Liberty Bond House: the miniature version of the colonial era Penn Square courthouse hiding in Buchanan Park

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In 1918, students at Stevens High School (also known as Girls High School, Stevens Elementary School, and now the Residences at Stevens School) built this replica of the colonial era courthouse that once graced the center of Penn Square between 1787 and 1853.

Known as the Liberty Bond House, it was placed in Penn Square in front of the Watt & Shand building. During World War I and World War II, volunteers sold Liberty Bonds from the building. Every time a bond was sold, they rang a bell which happened to be the original bell from the second Courthouse.

The Bond House in the southeast corner of Penn Square in front of the Watt & Shand building.
The Bond House in the southeast corner of Penn Square in front of the Watt & Shand building.


Shortly after each war ended, the Bond House was moved to its current location in Buchanan Park next to Franklin and Marshall College in the shadow of Gallows Hill.

Over the years, the building has been used as storage for playground and park equipment. When I peeked inside during a recent visit, stage risers were being stored there.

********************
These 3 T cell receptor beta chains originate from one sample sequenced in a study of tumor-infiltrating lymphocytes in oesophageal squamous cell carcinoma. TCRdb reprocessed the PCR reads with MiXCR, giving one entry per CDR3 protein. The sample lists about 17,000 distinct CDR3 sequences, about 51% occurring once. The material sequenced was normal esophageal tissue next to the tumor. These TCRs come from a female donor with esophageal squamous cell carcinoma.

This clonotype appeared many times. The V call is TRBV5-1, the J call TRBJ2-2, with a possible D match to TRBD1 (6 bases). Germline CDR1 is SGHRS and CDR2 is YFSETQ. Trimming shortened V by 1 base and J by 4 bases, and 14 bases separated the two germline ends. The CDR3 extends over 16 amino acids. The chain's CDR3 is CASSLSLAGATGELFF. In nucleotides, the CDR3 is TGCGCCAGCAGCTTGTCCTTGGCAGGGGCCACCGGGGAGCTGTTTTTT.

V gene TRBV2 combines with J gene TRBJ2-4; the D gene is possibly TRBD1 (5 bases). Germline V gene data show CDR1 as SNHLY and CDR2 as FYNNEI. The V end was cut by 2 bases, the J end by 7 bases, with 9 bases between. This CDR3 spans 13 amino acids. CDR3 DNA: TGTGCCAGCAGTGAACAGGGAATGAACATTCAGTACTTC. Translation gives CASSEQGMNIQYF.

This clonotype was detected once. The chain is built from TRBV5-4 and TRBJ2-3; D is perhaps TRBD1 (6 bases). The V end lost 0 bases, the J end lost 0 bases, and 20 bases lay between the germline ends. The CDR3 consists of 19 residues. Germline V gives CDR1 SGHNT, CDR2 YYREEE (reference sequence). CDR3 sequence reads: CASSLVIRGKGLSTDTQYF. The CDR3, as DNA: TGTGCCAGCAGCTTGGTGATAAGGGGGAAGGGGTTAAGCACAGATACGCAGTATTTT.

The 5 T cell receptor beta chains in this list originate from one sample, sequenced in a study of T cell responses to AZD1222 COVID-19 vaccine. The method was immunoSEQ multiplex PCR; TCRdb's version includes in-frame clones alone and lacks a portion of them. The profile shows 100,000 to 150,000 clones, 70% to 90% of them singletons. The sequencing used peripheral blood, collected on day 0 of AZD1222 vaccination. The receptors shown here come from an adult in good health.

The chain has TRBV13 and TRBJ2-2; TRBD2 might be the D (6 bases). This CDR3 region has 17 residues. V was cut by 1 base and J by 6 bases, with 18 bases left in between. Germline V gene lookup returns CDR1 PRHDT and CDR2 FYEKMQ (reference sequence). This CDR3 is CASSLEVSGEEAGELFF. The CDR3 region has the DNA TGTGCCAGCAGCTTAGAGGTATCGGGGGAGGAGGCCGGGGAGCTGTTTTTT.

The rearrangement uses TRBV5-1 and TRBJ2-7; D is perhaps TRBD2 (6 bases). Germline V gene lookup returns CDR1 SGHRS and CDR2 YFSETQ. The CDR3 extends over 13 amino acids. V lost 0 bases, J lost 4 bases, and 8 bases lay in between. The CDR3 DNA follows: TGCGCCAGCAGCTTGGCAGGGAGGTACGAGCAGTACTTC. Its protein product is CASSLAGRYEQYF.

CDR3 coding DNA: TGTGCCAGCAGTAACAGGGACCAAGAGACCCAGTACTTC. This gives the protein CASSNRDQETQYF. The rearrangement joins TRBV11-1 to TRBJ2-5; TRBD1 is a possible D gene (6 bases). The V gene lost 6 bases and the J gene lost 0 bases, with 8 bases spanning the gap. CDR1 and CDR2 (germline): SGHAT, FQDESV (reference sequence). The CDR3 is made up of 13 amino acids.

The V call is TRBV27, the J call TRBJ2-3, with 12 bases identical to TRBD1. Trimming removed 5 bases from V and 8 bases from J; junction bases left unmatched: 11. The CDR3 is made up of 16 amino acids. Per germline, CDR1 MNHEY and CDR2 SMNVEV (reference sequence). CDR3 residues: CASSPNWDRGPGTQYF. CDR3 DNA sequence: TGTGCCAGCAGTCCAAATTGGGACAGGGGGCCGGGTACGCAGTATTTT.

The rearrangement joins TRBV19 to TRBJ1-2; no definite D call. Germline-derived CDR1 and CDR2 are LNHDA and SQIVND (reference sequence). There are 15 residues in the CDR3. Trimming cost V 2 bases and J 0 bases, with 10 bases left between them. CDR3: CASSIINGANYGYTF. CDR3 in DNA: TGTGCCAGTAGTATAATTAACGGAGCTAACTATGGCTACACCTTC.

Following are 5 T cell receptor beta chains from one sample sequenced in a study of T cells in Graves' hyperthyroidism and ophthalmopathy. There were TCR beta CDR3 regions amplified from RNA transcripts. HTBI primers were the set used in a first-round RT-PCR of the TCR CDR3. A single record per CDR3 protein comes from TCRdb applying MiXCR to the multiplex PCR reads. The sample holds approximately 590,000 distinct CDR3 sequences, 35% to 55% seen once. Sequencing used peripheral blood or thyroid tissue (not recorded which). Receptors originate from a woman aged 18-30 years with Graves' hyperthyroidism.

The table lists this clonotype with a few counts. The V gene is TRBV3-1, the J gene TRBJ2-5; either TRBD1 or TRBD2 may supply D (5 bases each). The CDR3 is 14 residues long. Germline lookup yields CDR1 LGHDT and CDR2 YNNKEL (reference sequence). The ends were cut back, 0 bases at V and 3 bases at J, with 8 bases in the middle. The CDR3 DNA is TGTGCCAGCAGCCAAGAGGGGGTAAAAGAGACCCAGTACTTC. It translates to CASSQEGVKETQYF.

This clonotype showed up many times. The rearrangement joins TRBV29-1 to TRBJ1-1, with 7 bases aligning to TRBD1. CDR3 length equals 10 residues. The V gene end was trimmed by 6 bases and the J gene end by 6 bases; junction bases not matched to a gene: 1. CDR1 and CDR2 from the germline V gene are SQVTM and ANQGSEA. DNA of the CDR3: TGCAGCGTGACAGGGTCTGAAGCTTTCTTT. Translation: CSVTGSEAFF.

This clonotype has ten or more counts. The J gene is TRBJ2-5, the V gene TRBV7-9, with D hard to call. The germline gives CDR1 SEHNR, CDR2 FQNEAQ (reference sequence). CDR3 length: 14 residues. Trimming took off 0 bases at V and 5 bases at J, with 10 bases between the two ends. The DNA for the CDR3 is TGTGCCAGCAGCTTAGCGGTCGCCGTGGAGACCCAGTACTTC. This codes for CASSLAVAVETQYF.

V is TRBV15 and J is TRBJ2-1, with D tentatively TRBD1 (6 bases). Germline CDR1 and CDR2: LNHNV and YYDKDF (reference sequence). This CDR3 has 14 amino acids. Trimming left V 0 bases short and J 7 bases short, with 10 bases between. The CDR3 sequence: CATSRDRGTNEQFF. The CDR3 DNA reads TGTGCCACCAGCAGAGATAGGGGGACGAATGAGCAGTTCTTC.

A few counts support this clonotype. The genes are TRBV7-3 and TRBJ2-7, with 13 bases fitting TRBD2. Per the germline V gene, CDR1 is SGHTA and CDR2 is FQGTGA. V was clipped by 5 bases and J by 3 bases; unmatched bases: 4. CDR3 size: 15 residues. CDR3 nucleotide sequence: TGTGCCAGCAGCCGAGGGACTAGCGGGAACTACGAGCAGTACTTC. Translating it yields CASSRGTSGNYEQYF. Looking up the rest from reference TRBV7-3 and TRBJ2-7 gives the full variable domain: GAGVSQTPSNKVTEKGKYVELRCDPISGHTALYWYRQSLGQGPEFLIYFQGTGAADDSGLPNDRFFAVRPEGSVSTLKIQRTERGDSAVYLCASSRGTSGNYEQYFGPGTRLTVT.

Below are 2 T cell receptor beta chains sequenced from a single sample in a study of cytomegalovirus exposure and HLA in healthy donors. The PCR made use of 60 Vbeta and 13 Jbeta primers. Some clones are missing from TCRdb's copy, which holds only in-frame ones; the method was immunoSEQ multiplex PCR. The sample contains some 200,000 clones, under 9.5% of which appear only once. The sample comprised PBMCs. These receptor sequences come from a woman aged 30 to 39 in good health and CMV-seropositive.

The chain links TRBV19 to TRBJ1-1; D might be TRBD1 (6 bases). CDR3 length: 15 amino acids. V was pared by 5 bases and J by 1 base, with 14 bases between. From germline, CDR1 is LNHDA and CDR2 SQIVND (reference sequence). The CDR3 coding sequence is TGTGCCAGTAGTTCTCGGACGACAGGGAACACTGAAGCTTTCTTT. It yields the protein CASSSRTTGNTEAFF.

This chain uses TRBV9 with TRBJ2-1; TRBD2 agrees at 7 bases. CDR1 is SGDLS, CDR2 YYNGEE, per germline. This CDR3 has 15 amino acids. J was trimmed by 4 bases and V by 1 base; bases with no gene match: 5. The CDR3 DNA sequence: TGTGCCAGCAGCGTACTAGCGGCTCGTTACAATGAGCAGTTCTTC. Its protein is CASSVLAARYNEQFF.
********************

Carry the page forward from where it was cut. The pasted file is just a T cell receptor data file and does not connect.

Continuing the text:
After years of weather and lack of attention, the building fell into disrepair.┬áIn 2013, Lancaster’s Loyalty Day Committee led a restoration effort to restore the structure as close to the original as possible.

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Planning Your Visit

You can visit the Liberty Bond House today in Buchanan Park near Race Avenue side. Here’s the address: 515 Race Ave, Lancaster, PA 17603.

Other Things to See

While you are at Buchanan Park, take a few minutes to visit Gallows Hill. It’s hard to miss as it’s the highpoint in the city.

Until 1834 executions were public events, and 15 Lancastrians, including one woman, greeted eternity at the end of the rope in front of a crowd. It was common for these events to turn into an impromptu holiday, drawing thousands of spectators.

In most towns, the gallows were erected at the highest point. For Lancaster, that was a 438-foot high area on the western edge of the city called Gallows Hill. Click here to learn more about Gallows Hill and public execution in Lancaster.

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The Original Penn Square Courthouse

Between 1739 and 1853, Penn Square had a courthouse that beared witness to great moments in American history. Click here to learn more about Lancaster’s old Courthouse that inspired this replica.

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Resources

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